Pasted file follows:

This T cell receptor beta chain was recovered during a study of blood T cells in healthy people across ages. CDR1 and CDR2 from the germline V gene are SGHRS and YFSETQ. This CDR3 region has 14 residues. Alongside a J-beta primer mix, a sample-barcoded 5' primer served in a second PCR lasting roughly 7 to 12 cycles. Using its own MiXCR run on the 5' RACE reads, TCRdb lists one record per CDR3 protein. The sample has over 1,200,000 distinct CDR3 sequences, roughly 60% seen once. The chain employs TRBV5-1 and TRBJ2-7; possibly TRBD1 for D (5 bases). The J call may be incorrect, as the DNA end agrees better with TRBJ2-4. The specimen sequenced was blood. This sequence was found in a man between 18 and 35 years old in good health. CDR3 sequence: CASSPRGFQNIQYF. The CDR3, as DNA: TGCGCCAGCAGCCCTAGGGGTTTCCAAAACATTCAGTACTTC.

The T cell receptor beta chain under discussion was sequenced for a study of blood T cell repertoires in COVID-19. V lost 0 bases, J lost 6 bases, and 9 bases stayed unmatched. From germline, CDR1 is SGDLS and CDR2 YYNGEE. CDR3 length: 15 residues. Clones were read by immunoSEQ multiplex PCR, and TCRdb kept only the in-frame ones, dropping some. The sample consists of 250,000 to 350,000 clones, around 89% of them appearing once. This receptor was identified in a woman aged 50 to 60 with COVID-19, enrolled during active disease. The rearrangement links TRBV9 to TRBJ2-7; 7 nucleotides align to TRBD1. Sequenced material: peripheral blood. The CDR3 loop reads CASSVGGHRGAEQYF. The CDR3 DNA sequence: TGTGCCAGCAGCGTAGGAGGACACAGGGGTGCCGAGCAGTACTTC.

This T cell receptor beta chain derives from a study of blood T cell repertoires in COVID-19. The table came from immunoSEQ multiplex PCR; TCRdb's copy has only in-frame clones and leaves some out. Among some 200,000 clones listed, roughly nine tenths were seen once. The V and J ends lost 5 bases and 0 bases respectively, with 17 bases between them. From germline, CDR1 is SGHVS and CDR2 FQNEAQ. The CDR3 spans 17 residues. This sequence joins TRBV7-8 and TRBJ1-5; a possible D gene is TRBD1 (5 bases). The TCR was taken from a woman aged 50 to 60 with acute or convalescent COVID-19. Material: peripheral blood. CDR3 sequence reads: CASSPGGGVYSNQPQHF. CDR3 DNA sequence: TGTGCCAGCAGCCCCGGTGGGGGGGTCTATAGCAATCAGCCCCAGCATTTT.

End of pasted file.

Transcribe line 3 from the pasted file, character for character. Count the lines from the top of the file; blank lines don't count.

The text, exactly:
This T cell receptor beta chain derives from a study of blood T cell repertoires in COVID-19. The table came from immunoSEQ multiplex PCR; TCRdb's copy has only in-frame clones and leaves some out. Among some 200,000 clones listed, roughly nine tenths were seen once. The V and J ends lost 5 bases and 0 bases respectively, with 17 bases between them. From germline, CDR1 is SGHVS and CDR2 FQNEAQ. The CDR3 spans 17 residues. This sequence joins TRBV7-8 and TRBJ1-5; a possible D gene is TRBD1 (5 bases). The TCR was taken from a woman aged 50 to 60 with acute or convalescent COVID-19. Material: peripheral blood. CDR3 sequence reads: CASSPGGGVYSNQPQHF. CDR3 DNA sequence: TGTGCCAGCAGCCCCGGTGGGGGGGTCTATAGCAATCAGCCCCAGCATTTT.